5. Qualitative lipid abnormalities in type 1 diabetes
Several qualitative abnormalities of lipoproteins are observed in patients with type 1 diabetes, even in those with good metabolic control, who do not have significant quantitative lipid changes. These qualitative lipid abnormalities are not totally reversed by optimal glycemic control and are likely to be atherogenic.
VLDLs from patients with type 1 diabetes are frequently enriched in esterified cholesterol at the expense of triglycerides leading to an increased VLDL cholesterol/triglyceride ratio (Rivellese et al., 1988; Bagdade et al., 1991a). It has been suggested that this compositional changes may be due to increased cholesteryl ester transfer between lipoproteins (Bagdade et al., 1991a). It has been shown that the VLDL cholesterol/triglyceride ratio was significantly reduced with intraperitoneal insulin therapy (Dunn, 1992). Furthermore, the free cholesterol /lecithin ratio within the peripheral layer of VLDL particles is increased (Dullaart, 1995; Bagdade et al., 1991a). Such increase in the free cholesterol /lecithin ratio within the peripheral layer of lipoproteins has been shown to raise the risk for cardiovascular events possibly by reducing fluidity and stability of lipoproteins (Kuksis, 1982). Moreover, VLDLs from patients with type 1 diabetes have been shown, in vitro, to induce abnormal response of cellular cholesterol metabolism in human macrophages (Klein et al., 1989).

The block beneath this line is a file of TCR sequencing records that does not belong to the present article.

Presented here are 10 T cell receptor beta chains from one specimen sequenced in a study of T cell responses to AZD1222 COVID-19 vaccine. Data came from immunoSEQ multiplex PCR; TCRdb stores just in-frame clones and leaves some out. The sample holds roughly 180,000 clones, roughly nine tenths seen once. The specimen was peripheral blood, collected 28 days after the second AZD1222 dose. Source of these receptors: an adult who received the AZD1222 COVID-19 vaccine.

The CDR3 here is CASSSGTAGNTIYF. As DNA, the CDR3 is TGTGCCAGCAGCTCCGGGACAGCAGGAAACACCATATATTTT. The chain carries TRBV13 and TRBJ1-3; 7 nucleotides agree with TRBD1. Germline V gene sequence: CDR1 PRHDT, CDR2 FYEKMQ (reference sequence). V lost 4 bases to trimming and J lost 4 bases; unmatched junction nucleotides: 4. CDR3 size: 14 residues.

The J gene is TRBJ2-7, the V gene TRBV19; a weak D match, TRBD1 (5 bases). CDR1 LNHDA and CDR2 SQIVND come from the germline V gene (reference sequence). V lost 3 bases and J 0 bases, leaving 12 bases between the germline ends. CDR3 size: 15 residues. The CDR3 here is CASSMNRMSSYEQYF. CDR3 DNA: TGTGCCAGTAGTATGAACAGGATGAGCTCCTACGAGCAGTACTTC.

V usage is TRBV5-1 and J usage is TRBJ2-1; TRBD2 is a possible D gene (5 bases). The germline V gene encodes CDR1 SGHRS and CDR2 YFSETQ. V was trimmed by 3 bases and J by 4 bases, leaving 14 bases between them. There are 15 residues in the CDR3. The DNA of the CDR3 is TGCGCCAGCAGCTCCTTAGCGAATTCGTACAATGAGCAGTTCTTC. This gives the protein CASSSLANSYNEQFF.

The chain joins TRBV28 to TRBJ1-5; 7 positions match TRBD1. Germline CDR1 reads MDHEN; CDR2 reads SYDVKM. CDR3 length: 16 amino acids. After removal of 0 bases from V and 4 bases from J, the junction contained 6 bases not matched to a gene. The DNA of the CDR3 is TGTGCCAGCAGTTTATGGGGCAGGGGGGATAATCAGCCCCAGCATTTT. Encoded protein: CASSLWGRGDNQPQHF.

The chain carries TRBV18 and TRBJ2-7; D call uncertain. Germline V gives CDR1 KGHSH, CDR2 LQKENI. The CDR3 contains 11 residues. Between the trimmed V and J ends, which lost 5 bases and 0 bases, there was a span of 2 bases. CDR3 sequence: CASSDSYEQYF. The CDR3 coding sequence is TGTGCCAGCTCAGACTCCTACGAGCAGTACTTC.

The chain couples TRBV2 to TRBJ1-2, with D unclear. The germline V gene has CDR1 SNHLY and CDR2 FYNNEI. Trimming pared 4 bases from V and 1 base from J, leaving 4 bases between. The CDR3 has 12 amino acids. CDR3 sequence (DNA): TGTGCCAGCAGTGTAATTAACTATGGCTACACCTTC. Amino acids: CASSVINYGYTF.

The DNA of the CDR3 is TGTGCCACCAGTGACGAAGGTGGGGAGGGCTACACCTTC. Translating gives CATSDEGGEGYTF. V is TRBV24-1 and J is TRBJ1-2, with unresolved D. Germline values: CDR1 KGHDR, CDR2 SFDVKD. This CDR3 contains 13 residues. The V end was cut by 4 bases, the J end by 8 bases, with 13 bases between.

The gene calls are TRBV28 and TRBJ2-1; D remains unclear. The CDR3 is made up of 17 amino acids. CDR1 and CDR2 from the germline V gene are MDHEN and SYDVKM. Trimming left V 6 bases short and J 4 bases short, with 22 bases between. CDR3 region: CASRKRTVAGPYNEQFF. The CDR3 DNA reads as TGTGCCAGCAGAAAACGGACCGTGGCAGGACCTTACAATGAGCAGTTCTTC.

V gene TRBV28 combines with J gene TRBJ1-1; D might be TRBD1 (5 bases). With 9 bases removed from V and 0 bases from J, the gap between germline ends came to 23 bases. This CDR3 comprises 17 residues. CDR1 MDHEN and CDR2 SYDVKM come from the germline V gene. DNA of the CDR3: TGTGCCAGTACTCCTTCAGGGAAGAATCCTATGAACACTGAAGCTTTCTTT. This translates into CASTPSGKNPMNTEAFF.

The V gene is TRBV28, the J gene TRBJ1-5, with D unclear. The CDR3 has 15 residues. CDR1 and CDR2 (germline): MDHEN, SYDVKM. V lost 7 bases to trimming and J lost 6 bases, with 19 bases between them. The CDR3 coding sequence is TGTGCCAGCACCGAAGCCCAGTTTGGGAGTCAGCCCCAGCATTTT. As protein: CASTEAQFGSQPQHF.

In patients with type 1 diabetes, LDLs are often enriched in triglycerides and increased number of small dense LDL particles is observed (Guy et al., 2009; Lahdenperä et al., 1994; James & Pometta, 1990; Skyrme-Jones et al., 2000). In a study performed in 2657 patients with type 1 diabetes, it has been shown that dense LDL increased with HbA1c with buoyant LDL shifting toward dense LDL for HbA1c values above 8% (Albers et al., 2008). It has been shown that the presence of small dense LDL particles is associated with increased cardiovascular risk (Austin et al., 1990). Many data indicate that small dense LDL particles have atherogenic properties. Indeed, small dense LDL particles have reduced affinity for the LDL B/E receptor and are preferentially taken up by macrophages, through the scavenger receptor, leading to the formation of foam cells. Small dense LDL particles have higher affinity for intimal proteoglycans than large LDL particles which may favor the penetration of LDL particles into the arterial wall (Chapman et al., 1998). It has been shown that subjects with small dense LDL particles show an impaired response to endothelium dependent vasodilator acetylcholine (Vakkilainen et al., 2000). Moreover, small dense LDL particles show an increased susceptibility to oxidation (Tribble et al., 1992). A reduction of the proportion of small dense LDL particles has been reported after optimization of glycemic control in patients with type 1 diabetes (Caixàs et al., 1997).